The Lake County High Schools Technology Campus's newest director, Steven Clark, said he'll focus on keeping track of emerging business trends and rapidly changing technology in his tenure starting later this year.
Clark said this generation's students face unique challenges, and that understanding how technology affects learning is important.
"The younger generation learns differently," he said. "We need to use technology to make it both interesting and viable for them."
Clark, currently director of the Technology Center of DuPage, formally takes over at the technology campus, located at the College of Lake County, on July 1. He and his wife, a principal in the Schaumburg school district, plan to move to the area.
The Lake County High Schools Technology Campus opened in 1977 in Grayslake. The school accepts high school students from 19 schools throughout Lake County and offers a program of career and technical education, including some courses that offer full college credit.
Clark said the tech campus has a long history and a good reputation throughout the state, and he looks forward to establishing relationships with the students and learning about their communities.
"This is a chance to put a new set of eyes on a program that has been excellent in the past and make it more so as it moves into the future."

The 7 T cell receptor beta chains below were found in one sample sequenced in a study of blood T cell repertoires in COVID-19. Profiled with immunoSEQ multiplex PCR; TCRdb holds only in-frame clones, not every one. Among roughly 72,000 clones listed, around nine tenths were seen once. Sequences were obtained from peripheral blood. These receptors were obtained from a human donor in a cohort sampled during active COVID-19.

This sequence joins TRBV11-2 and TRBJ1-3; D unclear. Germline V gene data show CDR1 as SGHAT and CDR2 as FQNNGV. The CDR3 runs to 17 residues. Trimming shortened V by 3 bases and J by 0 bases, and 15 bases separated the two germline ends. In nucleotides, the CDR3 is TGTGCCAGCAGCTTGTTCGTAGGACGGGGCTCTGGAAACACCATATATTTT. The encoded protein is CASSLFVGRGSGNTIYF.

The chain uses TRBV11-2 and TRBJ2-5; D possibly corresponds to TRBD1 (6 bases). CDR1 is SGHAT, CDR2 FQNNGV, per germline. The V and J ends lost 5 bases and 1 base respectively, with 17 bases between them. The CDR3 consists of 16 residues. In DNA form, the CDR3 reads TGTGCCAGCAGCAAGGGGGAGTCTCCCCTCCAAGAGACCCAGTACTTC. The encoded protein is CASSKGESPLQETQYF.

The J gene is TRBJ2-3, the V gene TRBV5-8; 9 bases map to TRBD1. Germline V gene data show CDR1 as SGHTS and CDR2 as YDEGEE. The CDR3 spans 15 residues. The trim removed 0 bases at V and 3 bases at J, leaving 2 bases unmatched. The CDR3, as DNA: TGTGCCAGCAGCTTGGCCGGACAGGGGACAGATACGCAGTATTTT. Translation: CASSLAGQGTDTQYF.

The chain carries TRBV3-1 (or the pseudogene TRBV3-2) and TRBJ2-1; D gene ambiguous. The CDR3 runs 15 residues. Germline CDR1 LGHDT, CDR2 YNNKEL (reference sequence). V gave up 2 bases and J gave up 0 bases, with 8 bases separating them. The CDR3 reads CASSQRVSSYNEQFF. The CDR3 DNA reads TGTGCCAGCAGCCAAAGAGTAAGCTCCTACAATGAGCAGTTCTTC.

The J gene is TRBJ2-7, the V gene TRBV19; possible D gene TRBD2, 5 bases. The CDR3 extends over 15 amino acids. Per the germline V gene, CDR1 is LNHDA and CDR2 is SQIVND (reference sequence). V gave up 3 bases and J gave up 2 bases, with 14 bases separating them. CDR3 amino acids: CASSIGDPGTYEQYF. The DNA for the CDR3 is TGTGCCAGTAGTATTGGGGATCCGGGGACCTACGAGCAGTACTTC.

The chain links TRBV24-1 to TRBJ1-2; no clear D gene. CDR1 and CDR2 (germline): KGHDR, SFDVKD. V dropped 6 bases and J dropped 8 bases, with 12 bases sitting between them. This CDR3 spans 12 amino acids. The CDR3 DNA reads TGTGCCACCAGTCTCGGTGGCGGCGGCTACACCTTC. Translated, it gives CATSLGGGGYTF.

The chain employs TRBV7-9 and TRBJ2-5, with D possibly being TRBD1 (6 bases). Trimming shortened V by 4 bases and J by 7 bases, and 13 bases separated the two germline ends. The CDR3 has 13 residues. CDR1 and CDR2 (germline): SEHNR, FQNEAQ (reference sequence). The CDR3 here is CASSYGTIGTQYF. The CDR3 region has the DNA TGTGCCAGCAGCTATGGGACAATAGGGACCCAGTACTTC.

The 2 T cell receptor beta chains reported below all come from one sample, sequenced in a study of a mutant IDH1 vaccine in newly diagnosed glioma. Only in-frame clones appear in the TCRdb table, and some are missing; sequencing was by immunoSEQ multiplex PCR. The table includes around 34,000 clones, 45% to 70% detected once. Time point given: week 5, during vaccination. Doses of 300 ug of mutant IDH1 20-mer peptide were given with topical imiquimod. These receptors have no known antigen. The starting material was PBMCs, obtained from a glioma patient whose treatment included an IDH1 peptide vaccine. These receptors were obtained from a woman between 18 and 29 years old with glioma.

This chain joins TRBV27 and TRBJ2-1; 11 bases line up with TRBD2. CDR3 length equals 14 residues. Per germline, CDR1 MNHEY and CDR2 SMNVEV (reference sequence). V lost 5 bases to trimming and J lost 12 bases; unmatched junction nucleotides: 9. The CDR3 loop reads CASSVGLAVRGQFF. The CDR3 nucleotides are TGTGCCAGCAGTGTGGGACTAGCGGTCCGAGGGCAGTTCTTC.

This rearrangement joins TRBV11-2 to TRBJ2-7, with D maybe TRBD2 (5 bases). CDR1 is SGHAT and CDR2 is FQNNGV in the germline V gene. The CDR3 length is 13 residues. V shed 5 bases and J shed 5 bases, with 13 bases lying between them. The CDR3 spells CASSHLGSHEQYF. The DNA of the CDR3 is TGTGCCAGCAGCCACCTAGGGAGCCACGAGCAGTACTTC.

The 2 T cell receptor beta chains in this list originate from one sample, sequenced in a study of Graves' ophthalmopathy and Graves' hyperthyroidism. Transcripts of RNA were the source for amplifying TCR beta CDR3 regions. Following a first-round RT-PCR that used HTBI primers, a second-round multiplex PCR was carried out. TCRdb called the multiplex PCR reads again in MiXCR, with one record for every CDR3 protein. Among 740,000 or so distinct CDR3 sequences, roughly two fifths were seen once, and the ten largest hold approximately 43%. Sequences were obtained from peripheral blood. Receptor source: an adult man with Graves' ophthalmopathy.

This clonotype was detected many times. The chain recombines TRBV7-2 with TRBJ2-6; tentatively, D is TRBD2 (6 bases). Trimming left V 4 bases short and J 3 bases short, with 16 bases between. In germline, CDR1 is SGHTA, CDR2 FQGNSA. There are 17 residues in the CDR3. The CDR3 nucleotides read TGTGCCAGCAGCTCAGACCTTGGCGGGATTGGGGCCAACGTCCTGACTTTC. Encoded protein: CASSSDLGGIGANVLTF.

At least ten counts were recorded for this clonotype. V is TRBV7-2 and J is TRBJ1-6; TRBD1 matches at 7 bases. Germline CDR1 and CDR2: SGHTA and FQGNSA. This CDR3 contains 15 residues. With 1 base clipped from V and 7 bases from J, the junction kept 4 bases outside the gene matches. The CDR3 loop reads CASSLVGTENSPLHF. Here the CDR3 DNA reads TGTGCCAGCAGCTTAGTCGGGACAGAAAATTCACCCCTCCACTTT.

The tech campus held an open house recently to welcome Clark, who said he would like to expand its dual credit system, in which high school credit is paired with college credit for the same classes.
"This puts money in the pockets of parents struggling with college fees," he said.
Clark feels that developing business partnerships also is critical.
"They can see what technology, equipment and soft skills will be necessary," he said.
Soft skills, he said, are general work skills used in almost any job—such as working with other people, following orders intelligently and learning to behave professionally—as opposed to "hard" skills specific to a particular industry, like knowing how to take someone's blood pressure in the health care industry.
Clark said that, no matter how the job market changes, so-called "soft" skills will remain valuable.
Clark said it's crucial to keep track of labor market statistics and the changing technology demands to keep the curriculum as current as possible. He also plans to survey the students themselves.
"What was successful for their parents may not be what's right for these students," he observed.
Clark says he is excited by the opportunities presented at the Lake County campus, but plans to make "no major decisions until I get used to the culture. I want to take at least six months before recommending anything to the board of directors."